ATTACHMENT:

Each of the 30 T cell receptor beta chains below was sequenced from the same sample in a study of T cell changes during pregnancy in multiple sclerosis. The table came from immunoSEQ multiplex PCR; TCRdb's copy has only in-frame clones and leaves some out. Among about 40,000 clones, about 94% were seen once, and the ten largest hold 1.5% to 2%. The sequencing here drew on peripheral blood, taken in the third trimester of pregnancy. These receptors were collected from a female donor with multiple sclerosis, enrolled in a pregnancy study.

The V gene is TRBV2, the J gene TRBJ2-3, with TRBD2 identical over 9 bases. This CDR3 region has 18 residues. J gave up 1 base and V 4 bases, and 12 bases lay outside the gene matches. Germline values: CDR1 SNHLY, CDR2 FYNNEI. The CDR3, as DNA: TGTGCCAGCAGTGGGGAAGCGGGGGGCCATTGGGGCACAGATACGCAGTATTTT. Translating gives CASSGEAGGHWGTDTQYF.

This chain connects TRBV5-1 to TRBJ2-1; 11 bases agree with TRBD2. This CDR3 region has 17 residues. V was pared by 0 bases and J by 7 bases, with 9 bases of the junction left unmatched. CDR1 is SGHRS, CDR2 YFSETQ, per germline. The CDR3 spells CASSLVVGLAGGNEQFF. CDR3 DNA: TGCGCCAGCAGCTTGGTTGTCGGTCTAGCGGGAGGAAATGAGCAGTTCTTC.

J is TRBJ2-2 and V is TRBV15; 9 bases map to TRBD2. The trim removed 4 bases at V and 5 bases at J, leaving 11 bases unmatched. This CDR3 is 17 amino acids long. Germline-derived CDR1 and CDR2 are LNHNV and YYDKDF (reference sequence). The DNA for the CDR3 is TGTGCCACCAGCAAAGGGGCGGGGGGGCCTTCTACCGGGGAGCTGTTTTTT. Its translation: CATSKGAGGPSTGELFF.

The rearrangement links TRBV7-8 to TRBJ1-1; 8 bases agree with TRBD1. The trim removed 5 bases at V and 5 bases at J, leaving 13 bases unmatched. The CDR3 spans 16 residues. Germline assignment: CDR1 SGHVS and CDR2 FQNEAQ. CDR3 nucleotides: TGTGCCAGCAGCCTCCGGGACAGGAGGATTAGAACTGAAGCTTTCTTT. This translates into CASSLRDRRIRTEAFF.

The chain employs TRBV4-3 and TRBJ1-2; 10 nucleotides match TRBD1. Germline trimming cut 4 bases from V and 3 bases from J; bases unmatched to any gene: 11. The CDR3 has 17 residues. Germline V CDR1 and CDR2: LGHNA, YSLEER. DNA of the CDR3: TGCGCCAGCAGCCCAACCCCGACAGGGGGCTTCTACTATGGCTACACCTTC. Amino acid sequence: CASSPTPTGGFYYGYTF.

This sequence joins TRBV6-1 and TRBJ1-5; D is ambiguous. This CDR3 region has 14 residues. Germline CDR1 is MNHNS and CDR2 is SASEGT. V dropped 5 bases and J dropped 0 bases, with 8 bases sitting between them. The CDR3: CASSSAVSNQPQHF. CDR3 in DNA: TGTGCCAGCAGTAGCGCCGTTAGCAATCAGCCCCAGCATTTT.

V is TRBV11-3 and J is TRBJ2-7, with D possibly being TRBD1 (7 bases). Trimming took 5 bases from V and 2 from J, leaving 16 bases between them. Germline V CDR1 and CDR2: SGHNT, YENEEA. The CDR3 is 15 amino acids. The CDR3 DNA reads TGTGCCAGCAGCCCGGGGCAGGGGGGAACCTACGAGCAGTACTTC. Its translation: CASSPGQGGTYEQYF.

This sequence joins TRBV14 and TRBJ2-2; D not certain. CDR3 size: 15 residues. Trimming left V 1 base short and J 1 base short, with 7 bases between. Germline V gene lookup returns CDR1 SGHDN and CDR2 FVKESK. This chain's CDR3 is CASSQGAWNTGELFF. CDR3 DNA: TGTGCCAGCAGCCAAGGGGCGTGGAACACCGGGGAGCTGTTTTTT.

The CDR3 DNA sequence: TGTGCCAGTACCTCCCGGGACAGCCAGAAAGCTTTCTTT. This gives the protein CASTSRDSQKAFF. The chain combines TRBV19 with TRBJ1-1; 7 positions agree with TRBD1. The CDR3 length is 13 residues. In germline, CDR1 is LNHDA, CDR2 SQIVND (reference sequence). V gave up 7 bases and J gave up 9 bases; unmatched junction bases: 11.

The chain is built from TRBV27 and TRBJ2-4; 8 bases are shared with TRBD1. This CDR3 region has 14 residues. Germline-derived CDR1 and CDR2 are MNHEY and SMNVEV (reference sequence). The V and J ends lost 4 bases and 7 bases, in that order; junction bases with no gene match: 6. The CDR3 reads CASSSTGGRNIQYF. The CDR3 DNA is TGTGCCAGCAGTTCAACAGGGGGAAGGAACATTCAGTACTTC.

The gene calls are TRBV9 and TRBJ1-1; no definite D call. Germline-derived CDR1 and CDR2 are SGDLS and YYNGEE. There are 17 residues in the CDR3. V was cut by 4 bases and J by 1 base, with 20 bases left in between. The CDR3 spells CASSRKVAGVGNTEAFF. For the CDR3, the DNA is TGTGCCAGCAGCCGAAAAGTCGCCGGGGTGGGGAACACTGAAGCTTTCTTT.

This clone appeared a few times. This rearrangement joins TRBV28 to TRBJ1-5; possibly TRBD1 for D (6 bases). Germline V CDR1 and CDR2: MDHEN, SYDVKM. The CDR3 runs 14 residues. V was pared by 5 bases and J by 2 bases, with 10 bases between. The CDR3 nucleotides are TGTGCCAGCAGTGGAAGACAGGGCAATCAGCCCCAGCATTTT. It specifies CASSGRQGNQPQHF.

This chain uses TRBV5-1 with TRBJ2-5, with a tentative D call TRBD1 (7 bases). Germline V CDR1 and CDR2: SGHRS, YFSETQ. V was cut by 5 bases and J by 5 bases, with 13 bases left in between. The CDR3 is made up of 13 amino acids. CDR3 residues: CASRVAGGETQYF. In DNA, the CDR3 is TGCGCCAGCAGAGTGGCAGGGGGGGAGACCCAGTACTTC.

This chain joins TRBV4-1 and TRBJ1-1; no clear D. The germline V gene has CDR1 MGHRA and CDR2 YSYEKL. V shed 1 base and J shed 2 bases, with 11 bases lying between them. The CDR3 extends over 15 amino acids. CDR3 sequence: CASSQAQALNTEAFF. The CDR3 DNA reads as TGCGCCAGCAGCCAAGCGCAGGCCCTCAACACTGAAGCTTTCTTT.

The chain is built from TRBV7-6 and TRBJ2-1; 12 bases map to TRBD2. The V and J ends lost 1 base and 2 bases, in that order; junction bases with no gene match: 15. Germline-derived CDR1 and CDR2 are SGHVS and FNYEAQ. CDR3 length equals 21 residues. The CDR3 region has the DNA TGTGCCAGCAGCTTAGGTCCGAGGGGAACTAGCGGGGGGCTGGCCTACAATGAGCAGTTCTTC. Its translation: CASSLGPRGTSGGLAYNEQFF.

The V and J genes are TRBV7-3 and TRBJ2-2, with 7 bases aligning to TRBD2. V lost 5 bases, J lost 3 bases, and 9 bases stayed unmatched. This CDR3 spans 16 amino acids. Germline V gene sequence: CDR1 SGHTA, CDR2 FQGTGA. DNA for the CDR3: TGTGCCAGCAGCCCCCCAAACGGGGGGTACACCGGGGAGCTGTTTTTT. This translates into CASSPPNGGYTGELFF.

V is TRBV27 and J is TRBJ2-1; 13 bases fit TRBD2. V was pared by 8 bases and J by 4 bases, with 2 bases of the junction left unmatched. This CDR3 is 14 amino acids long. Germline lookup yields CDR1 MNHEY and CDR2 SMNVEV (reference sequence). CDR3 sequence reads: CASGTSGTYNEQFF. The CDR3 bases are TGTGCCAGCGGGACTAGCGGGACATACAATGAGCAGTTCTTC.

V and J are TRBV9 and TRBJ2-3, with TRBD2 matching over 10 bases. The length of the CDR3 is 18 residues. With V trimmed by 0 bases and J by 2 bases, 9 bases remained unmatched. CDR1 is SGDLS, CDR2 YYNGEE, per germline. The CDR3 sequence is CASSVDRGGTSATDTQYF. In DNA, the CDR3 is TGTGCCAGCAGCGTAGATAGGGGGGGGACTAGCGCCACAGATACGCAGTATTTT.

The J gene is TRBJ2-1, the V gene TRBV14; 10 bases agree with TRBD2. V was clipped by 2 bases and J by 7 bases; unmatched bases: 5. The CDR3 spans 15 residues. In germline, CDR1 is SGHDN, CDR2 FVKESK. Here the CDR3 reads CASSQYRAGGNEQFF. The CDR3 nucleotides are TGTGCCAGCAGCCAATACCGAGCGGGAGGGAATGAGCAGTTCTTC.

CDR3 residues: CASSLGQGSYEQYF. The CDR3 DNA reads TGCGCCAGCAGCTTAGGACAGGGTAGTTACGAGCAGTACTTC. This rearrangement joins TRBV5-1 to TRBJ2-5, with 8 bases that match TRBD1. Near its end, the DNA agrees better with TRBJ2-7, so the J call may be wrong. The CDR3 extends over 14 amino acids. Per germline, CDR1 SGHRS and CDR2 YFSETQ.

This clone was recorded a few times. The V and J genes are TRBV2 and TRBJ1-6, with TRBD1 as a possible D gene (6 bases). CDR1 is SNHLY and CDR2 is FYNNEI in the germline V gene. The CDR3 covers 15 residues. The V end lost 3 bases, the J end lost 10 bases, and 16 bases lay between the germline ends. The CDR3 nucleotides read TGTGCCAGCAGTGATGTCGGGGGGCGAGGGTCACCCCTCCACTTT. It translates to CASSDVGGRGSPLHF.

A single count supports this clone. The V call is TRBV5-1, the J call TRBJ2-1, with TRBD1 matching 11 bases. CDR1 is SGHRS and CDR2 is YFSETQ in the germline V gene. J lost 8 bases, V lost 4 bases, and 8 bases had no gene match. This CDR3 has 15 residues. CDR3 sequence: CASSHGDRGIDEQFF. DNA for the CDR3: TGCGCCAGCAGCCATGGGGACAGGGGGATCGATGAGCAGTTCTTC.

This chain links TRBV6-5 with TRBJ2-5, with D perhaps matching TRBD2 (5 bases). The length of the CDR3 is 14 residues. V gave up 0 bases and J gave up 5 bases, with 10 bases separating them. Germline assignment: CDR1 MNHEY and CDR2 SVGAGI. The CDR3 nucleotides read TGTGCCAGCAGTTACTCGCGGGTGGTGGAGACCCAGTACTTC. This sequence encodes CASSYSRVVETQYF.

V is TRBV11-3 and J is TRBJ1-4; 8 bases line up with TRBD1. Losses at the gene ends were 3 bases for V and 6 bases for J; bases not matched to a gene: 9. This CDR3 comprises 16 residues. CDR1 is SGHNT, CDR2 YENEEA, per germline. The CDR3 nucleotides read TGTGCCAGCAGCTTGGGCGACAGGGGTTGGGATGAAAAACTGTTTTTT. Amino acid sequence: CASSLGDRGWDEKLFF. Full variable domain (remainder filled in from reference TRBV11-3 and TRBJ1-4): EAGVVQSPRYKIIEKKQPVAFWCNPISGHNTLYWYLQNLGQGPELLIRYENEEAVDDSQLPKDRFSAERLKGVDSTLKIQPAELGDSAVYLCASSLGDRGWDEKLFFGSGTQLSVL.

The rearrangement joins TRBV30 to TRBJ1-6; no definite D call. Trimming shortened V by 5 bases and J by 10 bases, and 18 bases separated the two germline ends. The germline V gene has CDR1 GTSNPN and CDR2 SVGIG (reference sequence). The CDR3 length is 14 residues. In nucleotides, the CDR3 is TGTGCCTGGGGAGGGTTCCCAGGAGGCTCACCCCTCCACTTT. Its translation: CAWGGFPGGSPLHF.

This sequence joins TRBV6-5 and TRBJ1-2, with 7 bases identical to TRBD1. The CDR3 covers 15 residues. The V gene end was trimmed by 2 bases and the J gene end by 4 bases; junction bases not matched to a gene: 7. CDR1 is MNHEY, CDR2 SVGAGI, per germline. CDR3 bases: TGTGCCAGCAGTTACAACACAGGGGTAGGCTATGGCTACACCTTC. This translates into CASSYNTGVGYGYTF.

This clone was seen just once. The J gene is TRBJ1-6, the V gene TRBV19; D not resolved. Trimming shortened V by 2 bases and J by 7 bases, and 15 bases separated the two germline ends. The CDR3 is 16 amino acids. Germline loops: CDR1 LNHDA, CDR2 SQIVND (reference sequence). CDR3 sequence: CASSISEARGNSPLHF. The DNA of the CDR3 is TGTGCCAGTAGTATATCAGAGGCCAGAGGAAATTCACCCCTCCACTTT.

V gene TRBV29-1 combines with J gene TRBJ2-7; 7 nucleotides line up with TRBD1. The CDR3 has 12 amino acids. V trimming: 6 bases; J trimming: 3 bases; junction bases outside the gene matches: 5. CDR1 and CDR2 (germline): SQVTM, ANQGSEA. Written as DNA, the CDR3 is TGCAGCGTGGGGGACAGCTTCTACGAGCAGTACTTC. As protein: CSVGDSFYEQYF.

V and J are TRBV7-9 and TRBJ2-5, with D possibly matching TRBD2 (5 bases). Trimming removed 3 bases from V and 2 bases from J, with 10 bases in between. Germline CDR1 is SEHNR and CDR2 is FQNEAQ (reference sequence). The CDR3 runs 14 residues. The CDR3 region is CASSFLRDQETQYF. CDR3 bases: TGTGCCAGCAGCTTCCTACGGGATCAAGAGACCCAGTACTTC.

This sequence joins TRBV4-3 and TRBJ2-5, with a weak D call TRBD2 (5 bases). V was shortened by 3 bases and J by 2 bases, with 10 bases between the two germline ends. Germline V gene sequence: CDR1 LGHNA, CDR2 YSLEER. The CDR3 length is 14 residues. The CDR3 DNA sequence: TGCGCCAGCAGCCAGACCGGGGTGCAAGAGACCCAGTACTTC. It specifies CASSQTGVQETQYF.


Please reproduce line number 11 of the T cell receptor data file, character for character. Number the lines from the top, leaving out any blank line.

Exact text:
The chain is built from TRBV27 and TRBJ2-4; 8 bases are shared with TRBD1. This CDR3 region has 14 residues. Germline-derived CDR1 and CDR2 are MNHEY and SMNVEV (reference sequence). The V and J ends lost 4 bases and 7 bases, in that order; junction bases with no gene match: 6. The CDR3 reads CASSSTGGRNIQYF. The CDR3 DNA is TGTGCCAGCAGTTCAACAGGGGGAAGGAACATTCAGTACTTC.